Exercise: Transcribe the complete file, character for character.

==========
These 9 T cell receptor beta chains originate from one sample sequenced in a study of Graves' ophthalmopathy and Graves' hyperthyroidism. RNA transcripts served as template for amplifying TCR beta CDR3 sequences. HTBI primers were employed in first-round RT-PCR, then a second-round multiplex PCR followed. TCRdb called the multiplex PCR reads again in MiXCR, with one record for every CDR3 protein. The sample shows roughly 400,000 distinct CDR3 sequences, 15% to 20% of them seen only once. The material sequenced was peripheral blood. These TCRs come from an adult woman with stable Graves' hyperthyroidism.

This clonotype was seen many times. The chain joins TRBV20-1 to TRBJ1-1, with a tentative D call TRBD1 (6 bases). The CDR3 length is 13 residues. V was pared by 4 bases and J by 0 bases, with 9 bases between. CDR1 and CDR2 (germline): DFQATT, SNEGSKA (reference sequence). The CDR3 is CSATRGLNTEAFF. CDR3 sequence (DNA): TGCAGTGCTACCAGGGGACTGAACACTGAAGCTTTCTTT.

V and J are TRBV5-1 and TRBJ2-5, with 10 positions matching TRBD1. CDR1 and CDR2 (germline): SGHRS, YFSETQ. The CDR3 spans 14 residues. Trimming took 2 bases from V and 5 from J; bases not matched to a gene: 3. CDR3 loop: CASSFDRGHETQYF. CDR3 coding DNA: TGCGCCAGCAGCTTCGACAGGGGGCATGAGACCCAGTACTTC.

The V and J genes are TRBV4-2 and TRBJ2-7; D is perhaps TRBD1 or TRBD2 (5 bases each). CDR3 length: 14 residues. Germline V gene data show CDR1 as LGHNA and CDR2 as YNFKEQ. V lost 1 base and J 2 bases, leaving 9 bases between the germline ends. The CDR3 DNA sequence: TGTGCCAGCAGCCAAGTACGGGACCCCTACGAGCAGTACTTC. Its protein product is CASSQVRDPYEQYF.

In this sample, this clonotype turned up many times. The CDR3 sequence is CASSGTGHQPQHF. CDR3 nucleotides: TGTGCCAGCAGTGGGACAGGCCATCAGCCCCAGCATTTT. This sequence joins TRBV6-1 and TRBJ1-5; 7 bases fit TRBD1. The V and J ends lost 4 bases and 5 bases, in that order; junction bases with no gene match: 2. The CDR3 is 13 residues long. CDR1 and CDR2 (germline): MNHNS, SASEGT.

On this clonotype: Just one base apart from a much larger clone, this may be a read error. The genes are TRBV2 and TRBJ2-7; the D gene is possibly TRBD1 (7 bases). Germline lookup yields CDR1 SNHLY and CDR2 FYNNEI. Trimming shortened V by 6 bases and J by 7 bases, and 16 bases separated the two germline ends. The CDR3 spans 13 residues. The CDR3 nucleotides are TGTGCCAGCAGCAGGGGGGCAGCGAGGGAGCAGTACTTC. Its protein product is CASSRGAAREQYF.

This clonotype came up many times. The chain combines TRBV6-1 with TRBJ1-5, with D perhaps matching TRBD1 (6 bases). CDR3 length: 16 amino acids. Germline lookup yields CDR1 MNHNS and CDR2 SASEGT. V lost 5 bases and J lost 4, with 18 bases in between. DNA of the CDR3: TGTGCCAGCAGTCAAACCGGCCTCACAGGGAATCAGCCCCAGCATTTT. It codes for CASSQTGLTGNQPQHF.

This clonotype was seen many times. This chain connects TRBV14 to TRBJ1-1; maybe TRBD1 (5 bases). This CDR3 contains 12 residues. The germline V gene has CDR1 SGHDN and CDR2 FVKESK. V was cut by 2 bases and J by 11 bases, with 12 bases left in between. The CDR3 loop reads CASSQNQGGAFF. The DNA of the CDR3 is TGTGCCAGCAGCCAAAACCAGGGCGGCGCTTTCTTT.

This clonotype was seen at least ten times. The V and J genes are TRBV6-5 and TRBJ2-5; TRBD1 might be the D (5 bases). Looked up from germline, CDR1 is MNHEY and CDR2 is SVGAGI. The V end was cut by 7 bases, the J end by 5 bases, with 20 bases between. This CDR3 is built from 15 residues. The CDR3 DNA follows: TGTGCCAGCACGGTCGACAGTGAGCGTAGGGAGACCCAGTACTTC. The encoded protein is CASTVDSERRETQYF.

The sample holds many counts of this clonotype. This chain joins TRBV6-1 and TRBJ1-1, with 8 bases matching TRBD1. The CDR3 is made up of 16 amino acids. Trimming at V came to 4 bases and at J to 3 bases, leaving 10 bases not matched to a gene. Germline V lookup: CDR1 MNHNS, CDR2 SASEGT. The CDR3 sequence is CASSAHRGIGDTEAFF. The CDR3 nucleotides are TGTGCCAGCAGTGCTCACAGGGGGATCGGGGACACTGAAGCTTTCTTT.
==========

These 9 T cell receptor beta chains originate from one sample sequenced in a study of Graves' ophthalmopathy and Graves' hyperthyroidism. RNA transcripts served as template for amplifying TCR beta CDR3 sequences. HTBI primers were employed in first-round RT-PCR, then a second-round multiplex PCR followed. TCRdb called the multiplex PCR reads again in MiXCR, with one record for every CDR3 protein. The sample shows roughly 400,000 distinct CDR3 sequences, 15% to 20% of them seen only once. The material sequenced was peripheral blood. These TCRs come from an adult woman with stable Graves' hyperthyroidism.

This clonotype was seen many times. The chain joins TRBV20-1 to TRBJ1-1, with a tentative D call TRBD1 (6 bases). The CDR3 length is 13 residues. V was pared by 4 bases and J by 0 bases, with 9 bases between. CDR1 and CDR2 (germline): DFQATT, SNEGSKA (reference sequence). The CDR3 is CSATRGLNTEAFF. CDR3 sequence (DNA): TGCAGTGCTACCAGGGGACTGAACACTGAAGCTTTCTTT.

V and J are TRBV5-1 and TRBJ2-5, with 10 positions matching TRBD1. CDR1 and CDR2 (germline): SGHRS, YFSETQ. The CDR3 spans 14 residues. Trimming took 2 bases from V and 5 from J; bases not matched to a gene: 3. CDR3 loop: CASSFDRGHETQYF. CDR3 coding DNA: TGCGCCAGCAGCTTCGACAGGGGGCATGAGACCCAGTACTTC.

The V and J genes are TRBV4-2 and TRBJ2-7; D is perhaps TRBD1 or TRBD2 (5 bases each). CDR3 length: 14 residues. Germline V gene data show CDR1 as LGHNA and CDR2 as YNFKEQ. V lost 1 base and J 2 bases, leaving 9 bases between the germline ends. The CDR3 DNA sequence: TGTGCCAGCAGCCAAGTACGGGACCCCTACGAGCAGTACTTC. Its protein product is CASSQVRDPYEQYF.

In this sample, this clonotype turned up many times. The CDR3 sequence is CASSGTGHQPQHF. CDR3 nucleotides: TGTGCCAGCAGTGGGACAGGCCATCAGCCCCAGCATTTT. This sequence joins TRBV6-1 and TRBJ1-5; 7 bases fit TRBD1. The V and J ends lost 4 bases and 5 bases, in that order; junction bases with no gene match: 2. The CDR3 is 13 residues long. CDR1 and CDR2 (germline): MNHNS, SASEGT.

On this clonotype: Just one base apart from a much larger clone, this may be a read error. The genes are TRBV2 and TRBJ2-7; the D gene is possibly TRBD1 (7 bases). Germline lookup yields CDR1 SNHLY and CDR2 FYNNEI. Trimming shortened V by 6 bases and J by 7 bases, and 16 bases separated the two germline ends. The CDR3 spans 13 residues. The CDR3 nucleotides are TGTGCCAGCAGCAGGGGGGCAGCGAGGGAGCAGTACTTC. Its protein product is CASSRGAAREQYF.

This clonotype came up many times. The chain combines TRBV6-1 with TRBJ1-5, with D perhaps matching TRBD1 (6 bases). CDR3 length: 16 amino acids. Germline lookup yields CDR1 MNHNS and CDR2 SASEGT. V lost 5 bases and J lost 4, with 18 bases in between. DNA of the CDR3: TGTGCCAGCAGTCAAACCGGCCTCACAGGGAATCAGCCCCAGCATTTT. It codes for CASSQTGLTGNQPQHF.

This clonotype was seen many times. This chain connects TRBV14 to TRBJ1-1; maybe TRBD1 (5 bases). This CDR3 contains 12 residues. The germline V gene has CDR1 SGHDN and CDR2 FVKESK. V was cut by 2 bases and J by 11 bases, with 12 bases left in between. The CDR3 loop reads CASSQNQGGAFF. The DNA of the CDR3 is TGTGCCAGCAGCCAAAACCAGGGCGGCGCTTTCTTT.

This clonotype was seen at least ten times. The V and J genes are TRBV6-5 and TRBJ2-5; TRBD1 might be the D (5 bases). Looked up from germline, CDR1 is MNHEY and CDR2 is SVGAGI. The V end was cut by 7 bases, the J end by 5 bases, with 20 bases between. This CDR3 is built from 15 residues. The CDR3 DNA follows: TGTGCCAGCACGGTCGACAGTGAGCGTAGGGAGACCCAGTACTTC. The encoded protein is CASTVDSERRETQYF.

The sample holds many counts of this clonotype. This chain joins TRBV6-1 and TRBJ1-1, with 8 bases matching TRBD1. The CDR3 is made up of 16 amino acids. Trimming at V came to 4 bases and at J to 3 bases, leaving 10 bases not matched to a gene. Germline V lookup: CDR1 MNHNS, CDR2 SASEGT. The CDR3 sequence is CASSAHRGIGDTEAFF. The CDR3 nucleotides are TGTGCCAGCAGTGCTCACAGGGGGATCGGGGACACTGAAGCTTTCTTT.